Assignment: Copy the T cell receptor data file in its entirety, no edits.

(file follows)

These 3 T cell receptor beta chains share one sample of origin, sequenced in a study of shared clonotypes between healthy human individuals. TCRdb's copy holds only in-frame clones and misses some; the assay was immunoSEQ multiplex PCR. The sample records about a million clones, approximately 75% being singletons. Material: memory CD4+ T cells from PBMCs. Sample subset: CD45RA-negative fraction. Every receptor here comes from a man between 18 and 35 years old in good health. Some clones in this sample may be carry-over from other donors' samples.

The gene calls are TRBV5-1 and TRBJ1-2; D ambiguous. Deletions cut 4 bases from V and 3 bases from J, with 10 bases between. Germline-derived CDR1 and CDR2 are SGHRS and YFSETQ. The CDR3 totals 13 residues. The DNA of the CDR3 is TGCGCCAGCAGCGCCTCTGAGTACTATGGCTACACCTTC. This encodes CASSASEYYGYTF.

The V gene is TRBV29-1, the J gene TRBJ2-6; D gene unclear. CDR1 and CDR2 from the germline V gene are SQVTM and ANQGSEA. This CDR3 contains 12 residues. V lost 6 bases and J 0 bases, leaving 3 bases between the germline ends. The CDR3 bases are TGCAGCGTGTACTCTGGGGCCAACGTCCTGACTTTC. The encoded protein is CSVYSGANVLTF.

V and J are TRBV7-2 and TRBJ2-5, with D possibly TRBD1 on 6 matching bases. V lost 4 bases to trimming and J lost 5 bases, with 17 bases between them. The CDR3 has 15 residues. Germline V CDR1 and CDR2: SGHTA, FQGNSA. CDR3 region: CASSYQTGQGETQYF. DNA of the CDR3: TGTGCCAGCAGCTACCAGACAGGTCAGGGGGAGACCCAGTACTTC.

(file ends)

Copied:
These 3 T cell receptor beta chains share one sample of origin, sequenced in a study of shared clonotypes between healthy human individuals. TCRdb's copy holds only in-frame clones and misses some; the assay was immunoSEQ multiplex PCR. The sample records about a million clones, approximately 75% being singletons. Material: memory CD4+ T cells from PBMCs. Sample subset: CD45RA-negative fraction. Every receptor here comes from a man between 18 and 35 years old in good health. Some clones in this sample may be carry-over from other donors' samples.

The gene calls are TRBV5-1 and TRBJ1-2; D ambiguous. Deletions cut 4 bases from V and 3 bases from J, with 10 bases between. Germline-derived CDR1 and CDR2 are SGHRS and YFSETQ. The CDR3 totals 13 residues. The DNA of the CDR3 is TGCGCCAGCAGCGCCTCTGAGTACTATGGCTACACCTTC. This encodes CASSASEYYGYTF.

The V gene is TRBV29-1, the J gene TRBJ2-6; D gene unclear. CDR1 and CDR2 from the germline V gene are SQVTM and ANQGSEA. This CDR3 contains 12 residues. V lost 6 bases and J 0 bases, leaving 3 bases between the germline ends. The CDR3 bases are TGCAGCGTGTACTCTGGGGCCAACGTCCTGACTTTC. The encoded protein is CSVYSGANVLTF.

V and J are TRBV7-2 and TRBJ2-5, with D possibly TRBD1 on 6 matching bases. V lost 4 bases to trimming and J lost 5 bases, with 17 bases between them. The CDR3 has 15 residues. Germline V CDR1 and CDR2: SGHTA, FQGNSA. CDR3 region: CASSYQTGQGETQYF. DNA of the CDR3: TGTGCCAGCAGCTACCAGACAGGTCAGGGGGAGACCCAGTACTTC.